Nagwan Al-Guneid

We need to communicate about AI and energy

Nagwan Al-Guneid spoke at The Walrus Talks Energy at GLOBE2020

Nagwan Al-Guneid, communications lead, Energy Futures Lab spoke at The Walrus Talks Energy at GLOBE2020, which took place on February 12, 2020 in Vancouver.

You can watch all The Walrus Talks speakers from this event here: The Walrus Talks Energy on YouTube

Artificial intelligence, machine learning, what’s the hype all about? It seems that AI hasn’t just been the flavor of the year, but the last three years. And bright people know, if you want to sound smart these days, just put the word AI or blockchain somewhere in your sentence.

I was first exposed to machine learning when I saw this video at my husband’s PhD defense. Machine learning is applied here to simulate blood clotting for medical education. All I remember is how fascinated I was by the application of this technology and its potential in different industries. Fast forward 13 iPhone generations later, I’m part of the Energy Futures Lab advancing the Energy.AI initiative. Energy.AI is exploring the intersection of tech applications in the energy industry to find environmental and climate solutions. By energy, I refer to oil and gas, power, electricity, heat and renewables.

Why did the EFL and its many partners implement this initiative?

First, energy transformation is happening. We need to reduce our overall emissions and from all sectors in order to be fit for the future and to thrive in this energy transition. Second, this initiative matches the [inaudible 00:01:48] death of a lab that experiments, prototypes, fails, learns and tries again. We’re playing in the solution space to reduce emissions. AI is just one tool to solve environmental problems, just as it’s applied to find cancerous lumps in radiology or to simulate clotting.

The energy sector is creating a market of good problems for AI applications. We’ve tried six prototypes at the Energy Futures Lab. I’ll talk about one that touches on physical assets and one that speaks to our discourse around energy.

First, the oil and gas facility energy efficiency. This prototype uses Google’s machine learning experience with data centers to develop and train a machine learning model to predict facility energy use. When we predict energy use, we’re talking about efficiency, which means yes, saving cost but also saving tons of emissions. The ambition here is to build an ML model that uses existing performance data from one oil and gas facility to accurately predict then optimize energy use. Google’s model for data centers predicted energy use with 99.6% accuracy, allowing Google to achieve an increase of 40% energy efficiency of an already highly efficient facility.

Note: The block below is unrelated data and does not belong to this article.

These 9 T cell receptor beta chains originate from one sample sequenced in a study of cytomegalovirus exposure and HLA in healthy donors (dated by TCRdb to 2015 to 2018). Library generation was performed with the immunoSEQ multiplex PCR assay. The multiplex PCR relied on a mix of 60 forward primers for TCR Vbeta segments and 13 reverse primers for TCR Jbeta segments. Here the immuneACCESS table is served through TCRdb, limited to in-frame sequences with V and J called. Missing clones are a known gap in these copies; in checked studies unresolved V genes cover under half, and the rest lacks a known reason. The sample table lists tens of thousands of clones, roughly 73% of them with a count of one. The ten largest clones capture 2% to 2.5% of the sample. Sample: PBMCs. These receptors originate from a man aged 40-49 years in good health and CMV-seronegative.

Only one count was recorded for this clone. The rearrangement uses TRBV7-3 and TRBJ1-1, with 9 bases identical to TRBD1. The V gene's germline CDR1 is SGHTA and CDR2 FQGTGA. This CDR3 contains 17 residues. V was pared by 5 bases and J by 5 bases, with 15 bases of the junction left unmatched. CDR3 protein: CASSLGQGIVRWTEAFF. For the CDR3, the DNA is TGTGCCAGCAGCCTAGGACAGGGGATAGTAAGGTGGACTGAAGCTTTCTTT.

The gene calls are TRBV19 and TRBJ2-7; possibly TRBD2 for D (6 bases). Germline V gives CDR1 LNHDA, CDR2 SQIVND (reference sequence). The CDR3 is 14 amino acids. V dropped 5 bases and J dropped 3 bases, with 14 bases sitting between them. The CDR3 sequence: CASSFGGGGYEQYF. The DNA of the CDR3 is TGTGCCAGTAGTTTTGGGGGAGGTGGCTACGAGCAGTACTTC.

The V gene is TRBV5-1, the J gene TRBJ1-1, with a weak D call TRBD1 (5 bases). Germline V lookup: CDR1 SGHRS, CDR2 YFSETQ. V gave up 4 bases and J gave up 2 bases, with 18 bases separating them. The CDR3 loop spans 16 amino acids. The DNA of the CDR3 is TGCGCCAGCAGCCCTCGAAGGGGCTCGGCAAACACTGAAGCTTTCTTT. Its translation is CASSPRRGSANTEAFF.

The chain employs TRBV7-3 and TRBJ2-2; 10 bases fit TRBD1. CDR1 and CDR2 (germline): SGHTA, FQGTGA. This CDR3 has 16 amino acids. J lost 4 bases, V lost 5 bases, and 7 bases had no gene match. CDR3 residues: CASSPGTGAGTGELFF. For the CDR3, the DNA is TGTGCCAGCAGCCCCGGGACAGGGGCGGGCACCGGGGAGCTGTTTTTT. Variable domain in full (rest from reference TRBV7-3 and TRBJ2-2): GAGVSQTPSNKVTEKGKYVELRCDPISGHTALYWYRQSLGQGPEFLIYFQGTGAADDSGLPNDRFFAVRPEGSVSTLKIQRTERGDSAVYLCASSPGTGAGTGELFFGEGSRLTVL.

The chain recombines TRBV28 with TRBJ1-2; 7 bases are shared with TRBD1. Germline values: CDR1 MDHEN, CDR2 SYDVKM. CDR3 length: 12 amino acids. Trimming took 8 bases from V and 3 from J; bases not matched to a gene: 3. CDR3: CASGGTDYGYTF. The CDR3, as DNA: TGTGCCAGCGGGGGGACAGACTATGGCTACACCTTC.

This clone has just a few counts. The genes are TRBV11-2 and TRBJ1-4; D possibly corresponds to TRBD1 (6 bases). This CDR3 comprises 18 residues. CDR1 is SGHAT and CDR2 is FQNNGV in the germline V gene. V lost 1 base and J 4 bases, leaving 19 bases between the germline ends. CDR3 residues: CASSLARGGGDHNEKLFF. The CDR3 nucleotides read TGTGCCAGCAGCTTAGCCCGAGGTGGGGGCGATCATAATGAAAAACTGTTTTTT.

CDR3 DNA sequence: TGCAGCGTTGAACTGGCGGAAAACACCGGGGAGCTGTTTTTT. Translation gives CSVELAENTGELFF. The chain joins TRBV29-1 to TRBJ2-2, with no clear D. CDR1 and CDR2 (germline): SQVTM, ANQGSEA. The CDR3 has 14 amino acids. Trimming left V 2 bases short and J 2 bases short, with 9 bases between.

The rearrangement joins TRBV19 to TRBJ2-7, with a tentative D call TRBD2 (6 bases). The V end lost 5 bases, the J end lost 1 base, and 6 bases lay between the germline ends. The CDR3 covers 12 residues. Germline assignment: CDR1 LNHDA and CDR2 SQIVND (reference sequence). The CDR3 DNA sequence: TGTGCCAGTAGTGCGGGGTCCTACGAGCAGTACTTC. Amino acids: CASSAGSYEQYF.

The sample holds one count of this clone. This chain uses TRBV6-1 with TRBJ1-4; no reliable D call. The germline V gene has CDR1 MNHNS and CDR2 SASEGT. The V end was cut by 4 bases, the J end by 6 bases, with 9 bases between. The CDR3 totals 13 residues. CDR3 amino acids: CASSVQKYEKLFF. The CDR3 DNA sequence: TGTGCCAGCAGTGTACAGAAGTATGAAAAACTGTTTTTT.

The second initiative is the good bots prototype. This is in relation to the polarization on energy issues. We’re essentially left with two narratives, drill, baby, drill or leave it in the ground. The discourse is binary and we see it in politicians’ rhetoric, on social media, and among many Canadians. The good bots prototype is an experiment that seeks to address how bots are currently used in social media to reinforce entrenched polarized views and how can we train good bots to identify polarizing messaging and counter with different viewpoints.

As a lab focused on experimentation, we’re always looking to draw lessons and insights. I’d like to share two. The first is about articulating the problem. In the EFL’s multi-stakeholder platform we noticed that AI innovators would often ask, “Where is the problem you’re trying to solve?” Many respond, “Climate emissions,” the big topics. Yes, but what is the problem? We learned quickly that we need to be laser focused on the specific problem, with specific data and certain parameters. So if we’re talking energy efficiency, we need to zoom in on the data, on the parameters around efficiency.

The second learning is about the need for bridgers. Bridgers are AI and energy innovators who know the energy industries and are dangerous enough in AI to understand its applications. Bridgers are translators. They advanced solutions and make the collaborative process more effective.

What I would like to end on is that we do not have a silver bullet to environmental solutions. Energy.AI is about expanding the solutions’ toolbox for climate. This is about social innovation, meeting technological innovation. This is about the value of collaboration in a multi-stakeholder platform. Collaboration is key to solving energy issues and to reducing emissions. The people who hold the problem do not necessarily have the knowledge around AI as a solution, and AI folks do not have the deep knowledge of energy problems that AI can solve. The EFL experimented with two data points here, energy and technology. Imagine the possibilities if we add a third or a fourth discipline into this prototype. I’m sure there are at least 30 ideas in this room. We need to democratize knowledge. We need to connect and bridge between disciplines to advance multiple solutions to reduce emissions, solve environmental challenges, and thrive in this energy transition. Thank you.

Nagwan Al-Guneid